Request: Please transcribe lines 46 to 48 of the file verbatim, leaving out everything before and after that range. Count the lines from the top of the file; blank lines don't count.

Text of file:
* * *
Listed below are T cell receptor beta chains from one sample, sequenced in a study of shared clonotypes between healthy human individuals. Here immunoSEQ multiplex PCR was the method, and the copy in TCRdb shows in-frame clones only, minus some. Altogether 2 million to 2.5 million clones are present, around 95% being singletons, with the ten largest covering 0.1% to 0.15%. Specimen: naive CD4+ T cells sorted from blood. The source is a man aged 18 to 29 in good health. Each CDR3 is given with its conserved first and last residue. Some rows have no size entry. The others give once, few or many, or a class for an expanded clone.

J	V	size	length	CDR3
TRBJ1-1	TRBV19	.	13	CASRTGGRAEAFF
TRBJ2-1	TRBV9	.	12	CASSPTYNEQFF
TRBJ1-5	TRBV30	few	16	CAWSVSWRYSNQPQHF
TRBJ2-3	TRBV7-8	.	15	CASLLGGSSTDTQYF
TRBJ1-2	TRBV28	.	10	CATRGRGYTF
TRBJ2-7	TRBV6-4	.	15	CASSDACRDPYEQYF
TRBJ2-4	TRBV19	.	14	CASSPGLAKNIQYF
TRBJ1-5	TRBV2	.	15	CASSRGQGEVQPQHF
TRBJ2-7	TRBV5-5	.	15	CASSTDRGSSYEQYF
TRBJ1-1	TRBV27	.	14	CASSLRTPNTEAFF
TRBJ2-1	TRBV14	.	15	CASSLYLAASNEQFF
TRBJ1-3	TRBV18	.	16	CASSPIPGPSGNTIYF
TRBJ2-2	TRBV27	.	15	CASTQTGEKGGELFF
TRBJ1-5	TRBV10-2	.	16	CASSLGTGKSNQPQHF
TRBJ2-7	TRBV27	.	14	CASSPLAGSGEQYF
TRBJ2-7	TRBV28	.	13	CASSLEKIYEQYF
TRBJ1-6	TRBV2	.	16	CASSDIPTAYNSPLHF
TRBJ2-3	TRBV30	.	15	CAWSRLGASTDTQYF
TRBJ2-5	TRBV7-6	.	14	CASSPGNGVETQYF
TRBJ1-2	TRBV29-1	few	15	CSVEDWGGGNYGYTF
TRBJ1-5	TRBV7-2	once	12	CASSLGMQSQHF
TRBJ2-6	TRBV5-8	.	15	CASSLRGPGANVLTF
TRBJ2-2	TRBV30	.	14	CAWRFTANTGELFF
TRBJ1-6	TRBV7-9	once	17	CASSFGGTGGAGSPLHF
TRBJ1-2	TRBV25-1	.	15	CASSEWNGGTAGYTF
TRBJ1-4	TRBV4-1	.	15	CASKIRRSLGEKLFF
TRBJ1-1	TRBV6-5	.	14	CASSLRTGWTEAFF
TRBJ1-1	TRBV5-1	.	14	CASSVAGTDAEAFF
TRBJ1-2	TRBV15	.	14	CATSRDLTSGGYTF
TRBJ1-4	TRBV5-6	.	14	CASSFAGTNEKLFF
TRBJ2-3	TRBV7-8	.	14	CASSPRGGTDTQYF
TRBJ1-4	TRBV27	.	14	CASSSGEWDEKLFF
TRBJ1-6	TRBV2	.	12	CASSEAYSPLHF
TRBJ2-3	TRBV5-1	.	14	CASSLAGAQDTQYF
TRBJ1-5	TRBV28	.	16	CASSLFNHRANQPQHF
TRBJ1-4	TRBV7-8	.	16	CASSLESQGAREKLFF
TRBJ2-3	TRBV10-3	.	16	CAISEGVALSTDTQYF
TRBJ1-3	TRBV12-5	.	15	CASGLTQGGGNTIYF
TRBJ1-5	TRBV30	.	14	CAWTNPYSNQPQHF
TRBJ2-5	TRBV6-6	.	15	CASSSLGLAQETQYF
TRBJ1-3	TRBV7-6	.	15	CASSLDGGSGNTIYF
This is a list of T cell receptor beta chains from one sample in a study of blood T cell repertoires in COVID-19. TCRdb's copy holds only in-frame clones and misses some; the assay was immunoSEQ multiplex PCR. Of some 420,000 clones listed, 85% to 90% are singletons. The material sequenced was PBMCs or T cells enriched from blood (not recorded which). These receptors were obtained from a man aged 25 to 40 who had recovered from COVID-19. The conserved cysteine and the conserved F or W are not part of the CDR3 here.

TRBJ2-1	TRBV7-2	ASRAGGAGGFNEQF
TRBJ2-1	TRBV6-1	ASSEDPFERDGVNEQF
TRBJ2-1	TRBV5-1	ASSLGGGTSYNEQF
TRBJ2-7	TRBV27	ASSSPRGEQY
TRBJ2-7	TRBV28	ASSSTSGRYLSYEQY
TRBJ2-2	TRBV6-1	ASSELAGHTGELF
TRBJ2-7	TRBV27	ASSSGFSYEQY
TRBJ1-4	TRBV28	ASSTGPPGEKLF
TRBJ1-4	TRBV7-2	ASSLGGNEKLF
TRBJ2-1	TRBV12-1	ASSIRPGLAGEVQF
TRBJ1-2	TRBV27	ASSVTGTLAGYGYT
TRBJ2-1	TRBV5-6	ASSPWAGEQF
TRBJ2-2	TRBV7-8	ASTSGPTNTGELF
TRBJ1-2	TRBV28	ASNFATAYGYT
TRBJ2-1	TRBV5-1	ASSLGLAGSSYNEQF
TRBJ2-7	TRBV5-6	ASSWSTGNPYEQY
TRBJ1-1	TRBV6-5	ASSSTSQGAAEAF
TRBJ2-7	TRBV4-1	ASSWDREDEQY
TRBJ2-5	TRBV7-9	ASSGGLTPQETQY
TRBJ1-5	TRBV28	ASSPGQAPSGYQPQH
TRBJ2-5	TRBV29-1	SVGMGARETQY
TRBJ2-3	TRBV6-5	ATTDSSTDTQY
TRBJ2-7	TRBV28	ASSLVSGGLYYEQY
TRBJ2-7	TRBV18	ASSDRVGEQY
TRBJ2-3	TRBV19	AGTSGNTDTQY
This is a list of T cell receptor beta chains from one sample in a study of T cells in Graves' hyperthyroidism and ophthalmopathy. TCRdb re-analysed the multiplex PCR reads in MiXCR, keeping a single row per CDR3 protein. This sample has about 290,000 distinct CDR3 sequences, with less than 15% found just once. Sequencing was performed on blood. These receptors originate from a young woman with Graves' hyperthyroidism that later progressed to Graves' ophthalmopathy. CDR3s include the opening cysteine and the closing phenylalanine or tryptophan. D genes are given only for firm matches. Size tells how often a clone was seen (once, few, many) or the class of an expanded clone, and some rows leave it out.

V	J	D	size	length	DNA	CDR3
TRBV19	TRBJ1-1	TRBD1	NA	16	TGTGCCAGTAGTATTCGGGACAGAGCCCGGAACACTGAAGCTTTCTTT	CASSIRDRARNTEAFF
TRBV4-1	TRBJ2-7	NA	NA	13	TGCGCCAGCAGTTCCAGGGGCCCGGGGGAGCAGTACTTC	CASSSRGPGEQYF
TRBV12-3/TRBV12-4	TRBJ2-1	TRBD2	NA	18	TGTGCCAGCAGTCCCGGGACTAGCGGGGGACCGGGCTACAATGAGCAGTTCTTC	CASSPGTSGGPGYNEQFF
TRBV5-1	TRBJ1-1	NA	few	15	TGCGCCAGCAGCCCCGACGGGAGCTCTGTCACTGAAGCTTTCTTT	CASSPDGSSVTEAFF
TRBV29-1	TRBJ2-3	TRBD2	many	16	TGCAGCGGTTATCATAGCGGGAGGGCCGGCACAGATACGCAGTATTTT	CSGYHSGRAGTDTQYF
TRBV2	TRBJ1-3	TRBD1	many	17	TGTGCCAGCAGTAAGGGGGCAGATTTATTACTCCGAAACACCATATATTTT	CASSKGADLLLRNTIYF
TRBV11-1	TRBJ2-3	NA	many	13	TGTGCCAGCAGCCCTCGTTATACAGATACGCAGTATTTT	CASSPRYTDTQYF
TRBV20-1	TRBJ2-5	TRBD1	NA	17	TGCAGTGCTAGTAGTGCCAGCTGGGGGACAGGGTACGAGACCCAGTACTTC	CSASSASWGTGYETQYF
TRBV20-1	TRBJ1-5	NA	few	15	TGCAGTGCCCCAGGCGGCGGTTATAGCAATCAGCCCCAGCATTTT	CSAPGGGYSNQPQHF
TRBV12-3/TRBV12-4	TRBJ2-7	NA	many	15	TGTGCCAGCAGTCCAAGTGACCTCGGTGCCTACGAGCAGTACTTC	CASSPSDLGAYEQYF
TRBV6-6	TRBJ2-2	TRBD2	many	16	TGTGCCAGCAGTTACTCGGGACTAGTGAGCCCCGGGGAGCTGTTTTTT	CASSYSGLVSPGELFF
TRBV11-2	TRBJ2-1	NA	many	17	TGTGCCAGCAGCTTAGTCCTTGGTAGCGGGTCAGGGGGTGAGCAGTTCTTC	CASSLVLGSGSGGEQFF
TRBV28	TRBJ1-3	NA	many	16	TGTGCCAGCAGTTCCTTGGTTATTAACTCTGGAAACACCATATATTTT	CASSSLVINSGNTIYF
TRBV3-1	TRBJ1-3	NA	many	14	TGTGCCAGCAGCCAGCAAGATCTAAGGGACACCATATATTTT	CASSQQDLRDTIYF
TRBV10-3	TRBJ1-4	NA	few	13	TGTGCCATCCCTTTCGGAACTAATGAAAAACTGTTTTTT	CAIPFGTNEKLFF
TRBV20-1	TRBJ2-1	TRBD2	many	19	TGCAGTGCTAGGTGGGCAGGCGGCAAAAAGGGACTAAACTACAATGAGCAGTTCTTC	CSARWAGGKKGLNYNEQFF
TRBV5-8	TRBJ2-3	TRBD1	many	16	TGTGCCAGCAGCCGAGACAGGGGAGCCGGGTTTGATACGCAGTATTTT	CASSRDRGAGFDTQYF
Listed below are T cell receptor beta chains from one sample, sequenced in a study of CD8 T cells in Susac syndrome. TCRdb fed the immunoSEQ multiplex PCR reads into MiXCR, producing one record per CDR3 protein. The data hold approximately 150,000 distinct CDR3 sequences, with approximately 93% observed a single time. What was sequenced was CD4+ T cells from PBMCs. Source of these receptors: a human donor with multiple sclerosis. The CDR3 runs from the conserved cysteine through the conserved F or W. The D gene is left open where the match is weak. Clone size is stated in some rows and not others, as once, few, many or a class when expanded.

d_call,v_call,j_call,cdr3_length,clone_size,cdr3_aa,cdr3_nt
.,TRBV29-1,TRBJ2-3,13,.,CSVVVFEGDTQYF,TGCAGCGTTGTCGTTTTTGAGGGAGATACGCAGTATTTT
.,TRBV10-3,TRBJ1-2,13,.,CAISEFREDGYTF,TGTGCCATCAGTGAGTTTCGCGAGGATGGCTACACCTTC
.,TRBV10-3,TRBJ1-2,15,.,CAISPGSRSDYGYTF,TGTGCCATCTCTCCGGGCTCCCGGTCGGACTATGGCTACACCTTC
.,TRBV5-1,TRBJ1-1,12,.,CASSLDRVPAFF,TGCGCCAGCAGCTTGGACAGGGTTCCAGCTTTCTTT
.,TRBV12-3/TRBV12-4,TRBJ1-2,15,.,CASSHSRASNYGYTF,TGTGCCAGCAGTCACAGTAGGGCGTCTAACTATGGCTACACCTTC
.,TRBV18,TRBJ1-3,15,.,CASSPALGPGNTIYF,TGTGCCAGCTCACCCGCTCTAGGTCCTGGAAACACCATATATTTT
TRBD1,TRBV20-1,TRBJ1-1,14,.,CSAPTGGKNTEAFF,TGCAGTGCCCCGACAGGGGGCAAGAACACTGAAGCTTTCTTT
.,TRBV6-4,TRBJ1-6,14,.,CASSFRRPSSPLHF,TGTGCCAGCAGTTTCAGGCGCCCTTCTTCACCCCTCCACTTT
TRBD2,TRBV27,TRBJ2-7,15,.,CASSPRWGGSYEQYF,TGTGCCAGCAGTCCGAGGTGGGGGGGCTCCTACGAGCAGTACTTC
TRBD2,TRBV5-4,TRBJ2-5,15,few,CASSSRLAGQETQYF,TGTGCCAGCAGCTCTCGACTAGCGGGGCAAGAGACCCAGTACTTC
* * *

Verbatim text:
TRBJ2-1	TRBV6-1	ASSEDPFERDGVNEQF
TRBJ2-1	TRBV5-1	ASSLGGGTSYNEQF
TRBJ2-7	TRBV27	ASSSPRGEQY